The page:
As new food facts surface and more formulated diets become available for our birds, nutrition remains the most debated subject in birdkeeping and aviculture.
Some still question the use of an all-pellet diet, and the need for a greater consumption of water for birds who are on a diet consisting of all dry foods (nuts, seeds, pellets, etc.)
As Aviculturists, we talk to many veterin-arians and breeders about diet. Most are in agreement with one thing: the individual bird’s needs and the environment will dictate that bird’s nutritional requirements; such as, does the bird live indoors in an artificially heated and cooled environment, or outdoors in an environment where it receives the benefits of natural sunshine and fresh air?
It has been written by top Eclectus breeders for some time that because of the Eclectus’ longer digestive tract, an effort should be made to keep Eclectus on a low fat diet to avoid the development of fatty tumors.
Our adults do well on a diet consisting of approximately 6% fat, and about twice that amount for the youngsters because of their higher activity level enabling them to burn more fat. Again, however, they are all individuals, and this general definition of percentage of fat in the Eclectus diet, is dictated by each individual’s specific needs. One thing many new Eclectus owners need to remember that “low fat” does not mean “no fat”. The fat-soluble vitamins A, D3, E, and K, are stored in fat cells, and if not enough fat cells are present, toxic overdose may result if excess levels of fat-soluble vitamins are given, particularly D3.
Our Solomon Island Eclectus eat vegetables, fruits, legumes, pasta or rice, grains, and pellets daily. We offer about 50% of the vegetable/fruit/legume/pasta mixture and about 50% pellets (We use Roudybush 3% fat size small maintenance pellets for hookbills), but it is difficult to know if they are proportionately consuming this 50/50 combination.
If you are looking for a menu to follow, here are some ideas from our diet;
Breakfast consists of a mixture of soft vegetables, fruits, cooked legumes, pasta or rice, other grains, and a few slices of nuts (such as almond or walnut). Some of the foods include:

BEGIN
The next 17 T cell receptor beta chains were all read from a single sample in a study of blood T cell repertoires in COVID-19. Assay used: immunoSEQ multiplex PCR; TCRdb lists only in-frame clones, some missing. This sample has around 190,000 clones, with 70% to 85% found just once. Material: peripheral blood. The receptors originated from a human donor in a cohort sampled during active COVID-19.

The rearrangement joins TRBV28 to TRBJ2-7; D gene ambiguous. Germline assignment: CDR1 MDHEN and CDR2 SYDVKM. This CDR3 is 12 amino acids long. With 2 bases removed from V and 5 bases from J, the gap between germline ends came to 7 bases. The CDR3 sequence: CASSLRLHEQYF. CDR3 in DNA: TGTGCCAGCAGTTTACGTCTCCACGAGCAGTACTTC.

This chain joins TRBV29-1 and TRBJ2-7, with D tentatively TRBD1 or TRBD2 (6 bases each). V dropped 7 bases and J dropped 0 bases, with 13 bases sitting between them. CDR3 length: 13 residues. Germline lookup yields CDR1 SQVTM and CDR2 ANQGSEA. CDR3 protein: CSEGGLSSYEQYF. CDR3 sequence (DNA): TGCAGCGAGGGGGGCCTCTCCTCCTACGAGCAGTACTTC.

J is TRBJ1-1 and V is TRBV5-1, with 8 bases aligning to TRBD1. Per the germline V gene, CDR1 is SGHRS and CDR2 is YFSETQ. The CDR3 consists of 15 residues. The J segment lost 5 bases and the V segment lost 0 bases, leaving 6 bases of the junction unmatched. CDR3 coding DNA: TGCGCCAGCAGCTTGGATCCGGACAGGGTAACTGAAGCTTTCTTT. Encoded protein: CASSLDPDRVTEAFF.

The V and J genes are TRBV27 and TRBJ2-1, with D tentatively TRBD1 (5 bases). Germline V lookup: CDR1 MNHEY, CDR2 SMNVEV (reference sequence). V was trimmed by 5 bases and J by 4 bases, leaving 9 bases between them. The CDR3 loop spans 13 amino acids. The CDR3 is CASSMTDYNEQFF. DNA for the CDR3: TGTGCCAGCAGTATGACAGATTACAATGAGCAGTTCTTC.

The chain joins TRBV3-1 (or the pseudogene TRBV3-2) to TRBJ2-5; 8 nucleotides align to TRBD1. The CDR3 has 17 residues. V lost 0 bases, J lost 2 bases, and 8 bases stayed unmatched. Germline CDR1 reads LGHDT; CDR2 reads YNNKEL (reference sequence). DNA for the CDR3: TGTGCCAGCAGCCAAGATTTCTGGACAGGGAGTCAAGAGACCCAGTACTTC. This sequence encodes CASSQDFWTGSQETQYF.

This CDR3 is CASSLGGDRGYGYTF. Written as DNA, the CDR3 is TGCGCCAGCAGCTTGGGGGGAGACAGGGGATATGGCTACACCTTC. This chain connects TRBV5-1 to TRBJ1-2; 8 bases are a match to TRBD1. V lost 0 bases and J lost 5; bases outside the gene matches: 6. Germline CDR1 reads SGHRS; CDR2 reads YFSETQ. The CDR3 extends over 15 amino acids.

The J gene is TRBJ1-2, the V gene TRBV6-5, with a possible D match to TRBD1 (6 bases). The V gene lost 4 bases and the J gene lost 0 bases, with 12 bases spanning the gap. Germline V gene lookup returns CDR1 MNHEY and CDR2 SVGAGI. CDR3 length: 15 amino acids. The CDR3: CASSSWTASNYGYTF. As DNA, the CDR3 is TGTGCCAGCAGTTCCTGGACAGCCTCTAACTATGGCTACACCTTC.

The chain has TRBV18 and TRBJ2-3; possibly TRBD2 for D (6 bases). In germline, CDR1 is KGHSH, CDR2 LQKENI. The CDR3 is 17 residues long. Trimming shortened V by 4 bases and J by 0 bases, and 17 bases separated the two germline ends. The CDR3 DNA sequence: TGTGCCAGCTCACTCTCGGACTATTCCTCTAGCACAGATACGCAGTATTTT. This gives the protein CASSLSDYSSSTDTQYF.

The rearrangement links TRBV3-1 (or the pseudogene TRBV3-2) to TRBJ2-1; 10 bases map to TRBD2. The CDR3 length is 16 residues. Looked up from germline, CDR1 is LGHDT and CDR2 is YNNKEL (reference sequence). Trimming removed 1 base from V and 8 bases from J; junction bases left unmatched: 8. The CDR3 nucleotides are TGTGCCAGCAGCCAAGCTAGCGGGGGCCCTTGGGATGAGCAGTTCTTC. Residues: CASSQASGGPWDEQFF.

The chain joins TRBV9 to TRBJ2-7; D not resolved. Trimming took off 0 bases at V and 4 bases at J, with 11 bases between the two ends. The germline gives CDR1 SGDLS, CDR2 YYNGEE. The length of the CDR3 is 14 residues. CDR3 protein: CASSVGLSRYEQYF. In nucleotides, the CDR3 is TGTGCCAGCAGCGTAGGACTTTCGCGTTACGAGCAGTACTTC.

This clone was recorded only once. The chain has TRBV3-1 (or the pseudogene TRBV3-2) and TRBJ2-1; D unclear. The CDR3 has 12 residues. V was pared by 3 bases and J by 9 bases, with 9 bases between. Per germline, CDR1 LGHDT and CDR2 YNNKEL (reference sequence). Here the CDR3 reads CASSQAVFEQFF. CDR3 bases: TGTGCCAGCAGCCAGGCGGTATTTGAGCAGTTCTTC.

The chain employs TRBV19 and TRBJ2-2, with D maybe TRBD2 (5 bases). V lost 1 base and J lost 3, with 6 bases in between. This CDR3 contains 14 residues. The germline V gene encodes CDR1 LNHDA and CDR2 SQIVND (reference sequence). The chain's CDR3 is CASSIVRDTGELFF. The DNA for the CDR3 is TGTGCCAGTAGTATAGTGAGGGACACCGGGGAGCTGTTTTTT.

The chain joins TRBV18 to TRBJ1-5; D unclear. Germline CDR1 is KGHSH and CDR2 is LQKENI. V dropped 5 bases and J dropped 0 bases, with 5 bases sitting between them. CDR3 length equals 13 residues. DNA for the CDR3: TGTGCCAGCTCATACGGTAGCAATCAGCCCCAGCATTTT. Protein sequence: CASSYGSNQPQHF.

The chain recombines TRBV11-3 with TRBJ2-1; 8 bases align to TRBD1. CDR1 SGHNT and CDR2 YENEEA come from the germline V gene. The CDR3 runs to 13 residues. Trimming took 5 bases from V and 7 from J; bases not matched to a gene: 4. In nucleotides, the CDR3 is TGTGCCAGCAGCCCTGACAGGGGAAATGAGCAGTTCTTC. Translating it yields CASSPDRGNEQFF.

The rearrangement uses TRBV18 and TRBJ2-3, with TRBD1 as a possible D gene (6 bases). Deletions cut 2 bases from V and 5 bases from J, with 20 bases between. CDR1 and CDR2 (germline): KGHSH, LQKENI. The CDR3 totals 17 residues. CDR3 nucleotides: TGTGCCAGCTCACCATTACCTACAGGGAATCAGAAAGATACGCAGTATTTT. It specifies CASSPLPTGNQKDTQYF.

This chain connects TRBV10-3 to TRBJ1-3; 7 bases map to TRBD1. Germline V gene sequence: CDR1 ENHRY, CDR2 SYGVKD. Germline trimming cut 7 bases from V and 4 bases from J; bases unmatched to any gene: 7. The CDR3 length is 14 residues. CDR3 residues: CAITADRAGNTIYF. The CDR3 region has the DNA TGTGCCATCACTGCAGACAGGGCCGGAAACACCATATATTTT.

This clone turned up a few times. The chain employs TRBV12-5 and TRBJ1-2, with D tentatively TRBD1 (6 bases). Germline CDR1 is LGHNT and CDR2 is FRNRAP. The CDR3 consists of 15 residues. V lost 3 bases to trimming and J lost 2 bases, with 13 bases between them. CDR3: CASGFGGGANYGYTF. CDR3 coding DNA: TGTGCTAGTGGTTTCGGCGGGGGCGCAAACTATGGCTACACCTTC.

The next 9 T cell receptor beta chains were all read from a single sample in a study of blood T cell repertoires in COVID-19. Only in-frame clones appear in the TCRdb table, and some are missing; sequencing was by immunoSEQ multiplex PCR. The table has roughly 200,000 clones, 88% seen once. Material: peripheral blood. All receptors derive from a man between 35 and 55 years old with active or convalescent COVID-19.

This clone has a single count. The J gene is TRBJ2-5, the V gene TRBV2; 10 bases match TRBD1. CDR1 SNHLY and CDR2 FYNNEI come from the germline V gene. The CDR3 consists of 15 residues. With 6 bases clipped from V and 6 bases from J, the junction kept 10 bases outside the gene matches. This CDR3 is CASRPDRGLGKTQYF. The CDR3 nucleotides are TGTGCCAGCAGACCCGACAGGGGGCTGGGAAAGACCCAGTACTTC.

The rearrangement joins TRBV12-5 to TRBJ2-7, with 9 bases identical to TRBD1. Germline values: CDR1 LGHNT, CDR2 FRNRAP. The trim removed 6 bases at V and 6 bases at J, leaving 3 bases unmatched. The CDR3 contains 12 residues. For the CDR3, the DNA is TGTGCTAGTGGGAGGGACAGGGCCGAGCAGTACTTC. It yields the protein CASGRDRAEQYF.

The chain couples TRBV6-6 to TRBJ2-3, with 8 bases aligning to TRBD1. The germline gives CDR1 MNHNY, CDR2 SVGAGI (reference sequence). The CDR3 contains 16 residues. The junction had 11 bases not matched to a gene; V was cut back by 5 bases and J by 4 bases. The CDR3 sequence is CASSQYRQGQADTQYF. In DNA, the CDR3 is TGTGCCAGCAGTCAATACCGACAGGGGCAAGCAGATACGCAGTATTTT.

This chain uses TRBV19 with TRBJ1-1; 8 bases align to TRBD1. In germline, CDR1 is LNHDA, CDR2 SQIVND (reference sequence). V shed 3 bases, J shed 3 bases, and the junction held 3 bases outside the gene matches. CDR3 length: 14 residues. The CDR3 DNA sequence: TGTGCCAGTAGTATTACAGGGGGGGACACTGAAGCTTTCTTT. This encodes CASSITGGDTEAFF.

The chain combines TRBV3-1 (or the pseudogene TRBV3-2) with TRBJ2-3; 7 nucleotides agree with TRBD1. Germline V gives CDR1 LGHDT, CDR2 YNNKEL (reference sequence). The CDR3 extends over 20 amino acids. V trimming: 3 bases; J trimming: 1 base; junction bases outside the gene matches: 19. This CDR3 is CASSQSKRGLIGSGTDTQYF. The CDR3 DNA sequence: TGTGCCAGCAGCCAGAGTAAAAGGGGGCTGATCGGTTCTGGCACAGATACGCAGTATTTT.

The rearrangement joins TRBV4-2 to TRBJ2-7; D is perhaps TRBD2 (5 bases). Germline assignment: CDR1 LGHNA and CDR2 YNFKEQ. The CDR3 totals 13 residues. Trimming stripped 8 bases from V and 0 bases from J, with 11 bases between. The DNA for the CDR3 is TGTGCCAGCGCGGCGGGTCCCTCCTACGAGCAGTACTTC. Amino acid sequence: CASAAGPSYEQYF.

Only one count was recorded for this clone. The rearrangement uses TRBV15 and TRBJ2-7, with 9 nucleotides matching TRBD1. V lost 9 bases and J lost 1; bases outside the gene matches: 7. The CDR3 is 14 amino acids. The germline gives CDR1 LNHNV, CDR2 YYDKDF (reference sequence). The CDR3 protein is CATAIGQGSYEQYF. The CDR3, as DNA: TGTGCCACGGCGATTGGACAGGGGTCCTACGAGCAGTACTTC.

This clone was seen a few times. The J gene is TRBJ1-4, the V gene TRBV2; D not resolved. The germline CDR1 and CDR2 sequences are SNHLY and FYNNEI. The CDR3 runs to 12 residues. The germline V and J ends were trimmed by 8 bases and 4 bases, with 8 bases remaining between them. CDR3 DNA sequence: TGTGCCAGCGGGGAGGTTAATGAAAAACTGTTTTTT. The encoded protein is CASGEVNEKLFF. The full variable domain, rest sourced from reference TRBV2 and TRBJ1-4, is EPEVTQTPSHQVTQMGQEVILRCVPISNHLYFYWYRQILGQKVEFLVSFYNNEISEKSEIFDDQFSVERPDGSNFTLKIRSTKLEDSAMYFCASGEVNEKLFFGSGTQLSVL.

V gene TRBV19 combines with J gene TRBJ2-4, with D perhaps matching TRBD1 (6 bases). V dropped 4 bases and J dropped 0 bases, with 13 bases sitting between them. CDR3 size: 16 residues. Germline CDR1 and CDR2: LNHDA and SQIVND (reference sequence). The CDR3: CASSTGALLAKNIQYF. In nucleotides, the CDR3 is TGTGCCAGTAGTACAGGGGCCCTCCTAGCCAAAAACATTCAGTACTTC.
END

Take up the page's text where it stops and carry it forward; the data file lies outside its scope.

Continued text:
- 1- 2 c. Soft vegetable mix (frozen corn, peas, green beans, diced carrots) warmed by covering with very hot water, then rinsing. Repeat as many times as necessary to warm the mix.
- Baked yams or sweet potatoes
- Diced beets
- Baked pumpkin
- Corn on the cob (we feed each pair approximately
- 1″ to 2″ per day. If they are feeding youngsters, this amount is increased up to approximately 6″ per day.)
- Fresh, steamed, or cooked carrot sticks or rings
- Bean sprouts
- Fresh or cooked squash
- Red or green peppers
- Berries in season
- Melons in season
- Cooked brown or white rice (brown is preferred)
- Cooked pasta
- Cereals (low sugar and low salt)
- Less frequently, we offer bok choy, kale, broccoli, green beans, oranges.
Most of the foods are warmed to at least room temperature prior to serving. Also, be sure to wash the foods thoroughly. Cooking will result in the destruction of enzymes in most foods, so I would recommend serving fresh fruits and vegetables whenever possible.
Celery is not on our menu because it is low in vitamin content and stringy. We feel it is more crunch than lunch.
We occasionally serve a square of toast with peanut butter. If your bird is deficient in Vitamin D3, A, or E, you may want to add one drop of fresh cod liver oil or wheat germ oil to the peanut butter, but use caution. Too much vitamin D3 can cause hypervitaminosis, and too much Vitamin A and/or Vitamin E may cause toxicity problems. Note that these oils are best refrigerated to avoid rancidity. Also, use caution when serving peanut butter as too much can cause a raise in cholesterol, and may be detrimental to a sedentary bird.
Many Eclectus breeders offer citrus fruit more often than we do. It can help stimulate digestion and offer succulence, but some feel the acid is too high to offer every day. We, here in the Midwest, do not always have the advantage of quality fresh fruits available in our grocery stores every day, and oranges are, unfortunately, one of the fruits we often have to pass.
At 5:00 P.M., we serve a mixture of cooked or sprouted legumes, and/or one or more of the following:
- Hard boiled or scrambled egg (if hard-boiled, it is cut and mashed)
- Steamed rice
- Any cooked pasta (we do not give our Eclectus raw pasta, though some Eclectus owners and breeders do. I have read it may cause problems in youngsters who may not have totally developed digestive systems.)
- Well-cooked meat
- Any dinner casserole made with bird-safe foods
- Any cornbread recipes made with bird-safe ingredients
- Any oatmeal muffin recipes made with bird-safe ingredients
- Any items from the breakfast list